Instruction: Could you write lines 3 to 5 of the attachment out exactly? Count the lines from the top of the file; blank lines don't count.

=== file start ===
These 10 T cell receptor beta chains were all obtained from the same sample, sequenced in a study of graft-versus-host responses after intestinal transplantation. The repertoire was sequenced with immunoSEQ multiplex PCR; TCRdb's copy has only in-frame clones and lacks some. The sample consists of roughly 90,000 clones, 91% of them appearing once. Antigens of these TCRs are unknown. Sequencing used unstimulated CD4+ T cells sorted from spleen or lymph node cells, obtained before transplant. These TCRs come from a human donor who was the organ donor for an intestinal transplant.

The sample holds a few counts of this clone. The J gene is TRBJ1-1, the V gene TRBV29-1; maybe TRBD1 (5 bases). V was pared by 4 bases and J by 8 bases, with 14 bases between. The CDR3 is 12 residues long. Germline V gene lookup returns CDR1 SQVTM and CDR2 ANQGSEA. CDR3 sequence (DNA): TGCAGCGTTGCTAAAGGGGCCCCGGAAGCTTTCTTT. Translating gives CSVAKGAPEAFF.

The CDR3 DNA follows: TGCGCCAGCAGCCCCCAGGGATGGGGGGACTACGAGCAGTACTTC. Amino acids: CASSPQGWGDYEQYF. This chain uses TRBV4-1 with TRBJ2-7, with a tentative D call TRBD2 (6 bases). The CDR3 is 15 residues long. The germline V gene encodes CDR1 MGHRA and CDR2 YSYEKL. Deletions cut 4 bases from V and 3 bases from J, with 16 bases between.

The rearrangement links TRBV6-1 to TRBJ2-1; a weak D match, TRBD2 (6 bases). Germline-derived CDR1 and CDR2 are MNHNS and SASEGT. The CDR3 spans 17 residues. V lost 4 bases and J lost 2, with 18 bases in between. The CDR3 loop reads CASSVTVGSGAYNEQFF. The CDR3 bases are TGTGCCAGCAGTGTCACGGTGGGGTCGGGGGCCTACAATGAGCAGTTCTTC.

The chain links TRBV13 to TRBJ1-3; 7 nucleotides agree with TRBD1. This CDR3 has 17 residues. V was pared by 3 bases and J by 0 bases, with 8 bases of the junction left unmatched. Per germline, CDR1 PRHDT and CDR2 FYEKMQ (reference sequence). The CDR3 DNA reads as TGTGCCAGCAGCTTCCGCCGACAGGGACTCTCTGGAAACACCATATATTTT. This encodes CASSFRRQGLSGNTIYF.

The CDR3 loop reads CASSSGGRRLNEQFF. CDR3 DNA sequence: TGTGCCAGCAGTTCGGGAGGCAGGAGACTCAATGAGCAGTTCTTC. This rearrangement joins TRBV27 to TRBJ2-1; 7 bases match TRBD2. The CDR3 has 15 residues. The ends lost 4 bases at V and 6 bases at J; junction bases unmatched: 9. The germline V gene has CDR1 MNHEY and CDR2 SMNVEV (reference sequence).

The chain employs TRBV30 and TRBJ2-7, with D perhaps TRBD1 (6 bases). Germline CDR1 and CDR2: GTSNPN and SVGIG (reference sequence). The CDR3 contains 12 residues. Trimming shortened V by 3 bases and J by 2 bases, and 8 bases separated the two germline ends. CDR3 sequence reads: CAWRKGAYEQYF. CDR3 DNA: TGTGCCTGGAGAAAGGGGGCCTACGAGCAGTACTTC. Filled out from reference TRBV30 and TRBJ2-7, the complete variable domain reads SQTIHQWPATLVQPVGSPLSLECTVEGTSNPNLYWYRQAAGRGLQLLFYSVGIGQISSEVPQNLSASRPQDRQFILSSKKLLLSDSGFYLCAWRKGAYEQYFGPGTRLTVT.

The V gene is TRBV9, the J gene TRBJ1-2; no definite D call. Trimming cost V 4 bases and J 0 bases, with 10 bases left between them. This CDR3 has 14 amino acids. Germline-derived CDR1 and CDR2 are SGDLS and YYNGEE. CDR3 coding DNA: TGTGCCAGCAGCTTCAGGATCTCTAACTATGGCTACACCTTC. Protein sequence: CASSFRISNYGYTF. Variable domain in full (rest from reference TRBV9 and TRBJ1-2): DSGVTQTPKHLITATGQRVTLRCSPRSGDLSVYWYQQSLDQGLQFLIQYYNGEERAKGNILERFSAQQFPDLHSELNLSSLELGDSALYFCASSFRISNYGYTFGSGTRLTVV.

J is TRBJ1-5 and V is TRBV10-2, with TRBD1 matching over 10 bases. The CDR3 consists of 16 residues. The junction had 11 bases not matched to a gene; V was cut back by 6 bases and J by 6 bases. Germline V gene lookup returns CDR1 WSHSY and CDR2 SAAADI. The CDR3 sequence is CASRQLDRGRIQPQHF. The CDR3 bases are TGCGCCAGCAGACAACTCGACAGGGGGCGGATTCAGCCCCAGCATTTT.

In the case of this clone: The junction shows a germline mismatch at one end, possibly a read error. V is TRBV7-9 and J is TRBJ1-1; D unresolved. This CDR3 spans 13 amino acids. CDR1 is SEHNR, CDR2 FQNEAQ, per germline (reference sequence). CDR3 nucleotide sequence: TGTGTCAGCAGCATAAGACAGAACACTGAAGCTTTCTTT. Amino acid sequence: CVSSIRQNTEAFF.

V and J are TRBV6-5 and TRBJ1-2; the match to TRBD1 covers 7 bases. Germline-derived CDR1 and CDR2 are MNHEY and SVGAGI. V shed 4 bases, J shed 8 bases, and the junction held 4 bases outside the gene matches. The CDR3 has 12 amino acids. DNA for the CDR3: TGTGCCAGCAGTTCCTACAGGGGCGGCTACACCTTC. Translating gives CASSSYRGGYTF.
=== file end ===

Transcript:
The CDR3 DNA follows: TGCGCCAGCAGCCCCCAGGGATGGGGGGACTACGAGCAGTACTTC. Amino acids: CASSPQGWGDYEQYF. This chain uses TRBV4-1 with TRBJ2-7, with a tentative D call TRBD2 (6 bases). The CDR3 is 15 residues long. The germline V gene encodes CDR1 MGHRA and CDR2 YSYEKL. Deletions cut 4 bases from V and 3 bases from J, with 16 bases between.

The rearrangement links TRBV6-1 to TRBJ2-1; a weak D match, TRBD2 (6 bases). Germline-derived CDR1 and CDR2 are MNHNS and SASEGT. The CDR3 spans 17 residues. V lost 4 bases and J lost 2, with 18 bases in between. The CDR3 loop reads CASSVTVGSGAYNEQFF. The CDR3 bases are TGTGCCAGCAGTGTCACGGTGGGGTCGGGGGCCTACAATGAGCAGTTCTTC.

The chain links TRBV13 to TRBJ1-3; 7 nucleotides agree with TRBD1. This CDR3 has 17 residues. V was pared by 3 bases and J by 0 bases, with 8 bases of the junction left unmatched. Per germline, CDR1 PRHDT and CDR2 FYEKMQ (reference sequence). The CDR3 DNA reads as TGTGCCAGCAGCTTCCGCCGACAGGGACTCTCTGGAAACACCATATATTTT. This encodes CASSFRRQGLSGNTIYF.